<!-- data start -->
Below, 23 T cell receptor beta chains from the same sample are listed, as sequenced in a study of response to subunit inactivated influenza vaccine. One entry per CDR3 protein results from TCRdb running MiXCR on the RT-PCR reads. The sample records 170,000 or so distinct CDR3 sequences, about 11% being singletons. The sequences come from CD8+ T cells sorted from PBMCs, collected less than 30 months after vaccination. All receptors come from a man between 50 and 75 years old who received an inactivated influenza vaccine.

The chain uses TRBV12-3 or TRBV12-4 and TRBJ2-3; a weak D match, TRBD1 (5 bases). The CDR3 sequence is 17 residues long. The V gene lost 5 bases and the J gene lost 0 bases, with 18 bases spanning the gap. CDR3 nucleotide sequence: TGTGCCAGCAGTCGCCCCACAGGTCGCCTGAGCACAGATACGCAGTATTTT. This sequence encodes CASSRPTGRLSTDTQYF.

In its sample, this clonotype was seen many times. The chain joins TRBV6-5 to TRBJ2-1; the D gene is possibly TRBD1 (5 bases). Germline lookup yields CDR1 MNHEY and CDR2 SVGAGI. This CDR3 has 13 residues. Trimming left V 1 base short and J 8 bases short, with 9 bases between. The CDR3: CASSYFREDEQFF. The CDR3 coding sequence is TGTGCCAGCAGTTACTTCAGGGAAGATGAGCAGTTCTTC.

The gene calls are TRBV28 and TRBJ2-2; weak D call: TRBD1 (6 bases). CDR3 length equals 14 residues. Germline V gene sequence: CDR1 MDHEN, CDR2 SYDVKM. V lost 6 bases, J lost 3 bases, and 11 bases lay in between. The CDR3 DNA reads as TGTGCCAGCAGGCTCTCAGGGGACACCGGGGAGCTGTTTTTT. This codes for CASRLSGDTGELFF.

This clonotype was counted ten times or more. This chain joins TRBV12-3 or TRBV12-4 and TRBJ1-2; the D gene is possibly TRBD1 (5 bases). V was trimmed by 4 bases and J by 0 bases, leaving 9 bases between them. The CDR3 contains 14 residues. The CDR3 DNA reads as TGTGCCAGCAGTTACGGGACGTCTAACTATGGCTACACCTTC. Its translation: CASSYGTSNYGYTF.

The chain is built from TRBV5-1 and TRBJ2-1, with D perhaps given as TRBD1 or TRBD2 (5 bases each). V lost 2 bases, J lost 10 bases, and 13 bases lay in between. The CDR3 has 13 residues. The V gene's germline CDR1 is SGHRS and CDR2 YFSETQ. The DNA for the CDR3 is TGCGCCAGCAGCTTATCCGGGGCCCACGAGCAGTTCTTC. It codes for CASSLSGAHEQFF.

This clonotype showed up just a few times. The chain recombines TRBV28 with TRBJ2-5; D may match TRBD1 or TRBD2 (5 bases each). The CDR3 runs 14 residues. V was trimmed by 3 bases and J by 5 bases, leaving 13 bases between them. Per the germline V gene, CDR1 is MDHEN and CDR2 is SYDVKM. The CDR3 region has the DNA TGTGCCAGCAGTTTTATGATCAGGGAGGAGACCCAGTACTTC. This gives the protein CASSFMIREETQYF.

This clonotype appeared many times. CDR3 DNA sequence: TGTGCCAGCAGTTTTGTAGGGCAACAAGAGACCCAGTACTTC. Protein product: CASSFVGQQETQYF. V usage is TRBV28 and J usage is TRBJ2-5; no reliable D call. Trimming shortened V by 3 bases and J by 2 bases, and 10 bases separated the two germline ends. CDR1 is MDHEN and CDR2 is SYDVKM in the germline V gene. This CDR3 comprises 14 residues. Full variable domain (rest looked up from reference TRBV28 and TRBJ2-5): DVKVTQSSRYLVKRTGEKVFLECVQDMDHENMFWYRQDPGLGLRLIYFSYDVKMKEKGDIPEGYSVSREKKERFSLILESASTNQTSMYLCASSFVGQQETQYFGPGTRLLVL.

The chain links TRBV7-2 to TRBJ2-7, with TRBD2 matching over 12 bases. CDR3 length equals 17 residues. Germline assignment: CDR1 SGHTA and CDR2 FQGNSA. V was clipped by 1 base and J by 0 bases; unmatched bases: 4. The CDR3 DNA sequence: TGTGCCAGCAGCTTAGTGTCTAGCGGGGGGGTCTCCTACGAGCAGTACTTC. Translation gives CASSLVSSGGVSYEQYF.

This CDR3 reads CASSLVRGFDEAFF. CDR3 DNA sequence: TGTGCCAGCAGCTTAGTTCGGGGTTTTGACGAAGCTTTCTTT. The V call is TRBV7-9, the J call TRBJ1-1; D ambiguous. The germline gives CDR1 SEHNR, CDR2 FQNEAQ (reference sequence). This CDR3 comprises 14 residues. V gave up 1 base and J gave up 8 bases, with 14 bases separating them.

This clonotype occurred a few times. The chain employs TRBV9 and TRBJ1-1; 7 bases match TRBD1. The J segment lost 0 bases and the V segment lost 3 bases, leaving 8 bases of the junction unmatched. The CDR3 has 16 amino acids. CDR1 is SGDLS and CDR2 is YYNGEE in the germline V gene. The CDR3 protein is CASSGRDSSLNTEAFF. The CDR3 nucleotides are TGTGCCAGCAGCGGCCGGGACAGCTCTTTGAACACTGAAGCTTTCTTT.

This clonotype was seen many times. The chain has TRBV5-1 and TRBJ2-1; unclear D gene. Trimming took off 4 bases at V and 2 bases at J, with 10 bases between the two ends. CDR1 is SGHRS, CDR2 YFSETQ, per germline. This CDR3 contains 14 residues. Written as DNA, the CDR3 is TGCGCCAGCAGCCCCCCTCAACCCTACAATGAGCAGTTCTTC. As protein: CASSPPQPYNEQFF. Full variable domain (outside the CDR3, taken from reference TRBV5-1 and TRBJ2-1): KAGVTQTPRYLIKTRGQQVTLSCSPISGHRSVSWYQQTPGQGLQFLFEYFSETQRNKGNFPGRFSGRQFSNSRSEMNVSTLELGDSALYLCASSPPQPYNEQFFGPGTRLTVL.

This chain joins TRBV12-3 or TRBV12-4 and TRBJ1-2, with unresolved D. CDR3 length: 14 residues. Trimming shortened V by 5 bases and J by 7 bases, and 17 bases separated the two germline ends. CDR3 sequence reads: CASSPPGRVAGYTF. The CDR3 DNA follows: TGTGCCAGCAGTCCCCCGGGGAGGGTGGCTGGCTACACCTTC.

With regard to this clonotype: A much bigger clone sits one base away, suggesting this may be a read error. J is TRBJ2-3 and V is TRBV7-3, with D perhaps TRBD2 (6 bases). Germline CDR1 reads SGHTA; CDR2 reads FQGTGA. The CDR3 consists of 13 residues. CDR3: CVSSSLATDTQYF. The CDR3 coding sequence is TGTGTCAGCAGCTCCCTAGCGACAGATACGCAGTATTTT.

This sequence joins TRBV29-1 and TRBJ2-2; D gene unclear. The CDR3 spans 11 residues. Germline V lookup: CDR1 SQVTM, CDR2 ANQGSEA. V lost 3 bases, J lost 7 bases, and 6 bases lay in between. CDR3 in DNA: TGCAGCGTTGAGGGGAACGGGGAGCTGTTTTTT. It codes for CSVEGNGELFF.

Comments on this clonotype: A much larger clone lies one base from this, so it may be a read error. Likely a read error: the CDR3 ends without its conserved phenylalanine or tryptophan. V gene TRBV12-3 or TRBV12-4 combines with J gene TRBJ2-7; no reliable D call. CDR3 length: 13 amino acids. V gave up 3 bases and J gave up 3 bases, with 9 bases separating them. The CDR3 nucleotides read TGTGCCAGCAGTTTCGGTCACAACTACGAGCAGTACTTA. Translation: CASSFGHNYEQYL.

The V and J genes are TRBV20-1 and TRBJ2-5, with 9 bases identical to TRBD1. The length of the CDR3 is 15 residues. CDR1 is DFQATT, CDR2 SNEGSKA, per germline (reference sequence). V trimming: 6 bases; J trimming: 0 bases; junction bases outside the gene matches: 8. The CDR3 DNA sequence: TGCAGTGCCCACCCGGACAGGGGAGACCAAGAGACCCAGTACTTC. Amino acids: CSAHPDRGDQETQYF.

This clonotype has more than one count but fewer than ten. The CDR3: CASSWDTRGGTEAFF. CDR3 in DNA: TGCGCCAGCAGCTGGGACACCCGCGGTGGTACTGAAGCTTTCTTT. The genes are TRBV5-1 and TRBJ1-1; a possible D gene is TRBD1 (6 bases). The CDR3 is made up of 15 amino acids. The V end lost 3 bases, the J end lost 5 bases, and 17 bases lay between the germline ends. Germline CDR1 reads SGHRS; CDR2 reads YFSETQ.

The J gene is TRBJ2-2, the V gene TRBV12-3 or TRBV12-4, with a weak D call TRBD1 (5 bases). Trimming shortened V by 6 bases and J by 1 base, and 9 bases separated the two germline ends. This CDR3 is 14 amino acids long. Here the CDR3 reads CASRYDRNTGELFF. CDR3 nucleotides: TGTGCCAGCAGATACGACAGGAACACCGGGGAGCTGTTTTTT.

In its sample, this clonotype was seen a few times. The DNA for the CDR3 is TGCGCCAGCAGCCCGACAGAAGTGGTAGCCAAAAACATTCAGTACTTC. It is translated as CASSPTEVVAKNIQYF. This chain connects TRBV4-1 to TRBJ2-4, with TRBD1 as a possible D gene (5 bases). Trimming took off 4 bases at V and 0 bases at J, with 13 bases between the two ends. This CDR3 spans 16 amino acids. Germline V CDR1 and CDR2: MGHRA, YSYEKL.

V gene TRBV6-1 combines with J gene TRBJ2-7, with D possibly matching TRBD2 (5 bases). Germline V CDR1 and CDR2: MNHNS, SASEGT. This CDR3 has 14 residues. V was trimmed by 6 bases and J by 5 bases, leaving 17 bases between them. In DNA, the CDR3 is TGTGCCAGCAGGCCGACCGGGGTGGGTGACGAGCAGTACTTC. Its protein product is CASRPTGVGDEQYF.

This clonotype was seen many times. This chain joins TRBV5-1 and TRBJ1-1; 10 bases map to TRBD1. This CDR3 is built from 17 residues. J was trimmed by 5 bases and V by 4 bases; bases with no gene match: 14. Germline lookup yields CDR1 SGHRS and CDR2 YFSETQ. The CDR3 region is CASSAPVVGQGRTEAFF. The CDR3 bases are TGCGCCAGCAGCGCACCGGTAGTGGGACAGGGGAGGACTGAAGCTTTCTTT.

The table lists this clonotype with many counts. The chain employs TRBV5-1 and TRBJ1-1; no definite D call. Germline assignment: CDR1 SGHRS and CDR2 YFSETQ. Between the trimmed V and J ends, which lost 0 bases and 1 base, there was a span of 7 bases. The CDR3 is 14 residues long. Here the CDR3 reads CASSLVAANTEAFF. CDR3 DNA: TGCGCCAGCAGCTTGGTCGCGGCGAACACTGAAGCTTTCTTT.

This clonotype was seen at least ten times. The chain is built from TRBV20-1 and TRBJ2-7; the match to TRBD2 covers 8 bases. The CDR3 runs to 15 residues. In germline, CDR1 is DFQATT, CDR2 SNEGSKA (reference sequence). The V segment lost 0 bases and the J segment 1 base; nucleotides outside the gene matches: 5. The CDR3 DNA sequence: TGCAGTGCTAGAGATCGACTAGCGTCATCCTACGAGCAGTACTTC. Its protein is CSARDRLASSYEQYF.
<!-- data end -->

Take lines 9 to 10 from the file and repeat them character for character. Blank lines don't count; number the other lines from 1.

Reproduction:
The chain links TRBV7-2 to TRBJ2-7, with TRBD2 matching over 12 bases. CDR3 length equals 17 residues. Germline assignment: CDR1 SGHTA and CDR2 FQGNSA. V was clipped by 1 base and J by 0 bases; unmatched bases: 4. The CDR3 DNA sequence: TGTGCCAGCAGCTTAGTGTCTAGCGGGGGGGTCTCCTACGAGCAGTACTTC. Translation gives CASSLVSSGGVSYEQYF.

This CDR3 reads CASSLVRGFDEAFF. CDR3 DNA sequence: TGTGCCAGCAGCTTAGTTCGGGGTTTTGACGAAGCTTTCTTT. The V call is TRBV7-9, the J call TRBJ1-1; D ambiguous. The germline gives CDR1 SEHNR, CDR2 FQNEAQ (reference sequence). This CDR3 comprises 14 residues. V gave up 1 base and J gave up 8 bases, with 14 bases separating them.